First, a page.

Later that year, she would meet with Eugene Debs, a man quickly becoming America's most popular socialist, to help him found what later became the Socialist Party of America.
But Parsons remained critical of the reformists in the socialist movement and their obsession with electoral campaigns. When some reform socialists supported the 1888 presidential campaign of Democrat Grover Cleveland, Parsons shouted at them, "Have the Democrats committed no sin? Have the Republicans been guilty of everything? The Negroes of the South are no longer in physical slavery, but the Democrats of the South intend to keep them in economic slavery!"
Within the anarchist movement, Lucy Parsons also found herself engaged in a series of debates over strategy and tactics. While Parsons was primarily focused on building revolutionary struggle among the working class, both inside and outside of trade unions, the recognized leaders of American anarchism were definitely not interested in this approach.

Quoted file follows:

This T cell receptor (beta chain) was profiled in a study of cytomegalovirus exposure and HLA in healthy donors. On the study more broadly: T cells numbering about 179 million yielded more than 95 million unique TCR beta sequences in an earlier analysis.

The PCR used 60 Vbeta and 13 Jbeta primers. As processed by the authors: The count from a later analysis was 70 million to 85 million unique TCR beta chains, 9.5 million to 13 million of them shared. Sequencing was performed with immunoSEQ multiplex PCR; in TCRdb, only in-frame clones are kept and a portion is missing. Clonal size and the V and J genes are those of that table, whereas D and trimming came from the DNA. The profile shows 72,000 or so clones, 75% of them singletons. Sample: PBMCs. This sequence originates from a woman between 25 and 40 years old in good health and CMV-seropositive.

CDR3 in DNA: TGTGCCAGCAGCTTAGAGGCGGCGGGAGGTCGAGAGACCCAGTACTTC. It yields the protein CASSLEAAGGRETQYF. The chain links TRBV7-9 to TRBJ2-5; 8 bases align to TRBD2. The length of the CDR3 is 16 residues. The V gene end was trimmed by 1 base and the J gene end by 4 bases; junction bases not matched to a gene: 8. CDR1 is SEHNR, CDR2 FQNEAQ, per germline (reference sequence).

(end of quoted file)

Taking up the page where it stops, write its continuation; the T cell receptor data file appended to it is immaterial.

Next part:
By the turn of the century, Emma Goldman was the most popular anarchist in the U.S. Her focus was on the freedom of the individual, primarily around the question of sexual independence and "free love." Goldman and Parsons became fierce, lifelong adversaries over their differing perspectives on revolution.
Parsons charged Goldman with ignoring the class struggle and "addressing largely middle-class audiences." Goldman attacked Parsons for failing to prioritize the fight to "smash monogamy."
For Parsons, it was ridiculous to talk about women's sexual liberation without a struggle around economic issues. "I hold that the economic is the first issue to be settled," she writes. "That it is woman's economical dependence which makes her enslavement possible...How many women do you think would submit to marriage slavery if it were not for wage slavery?"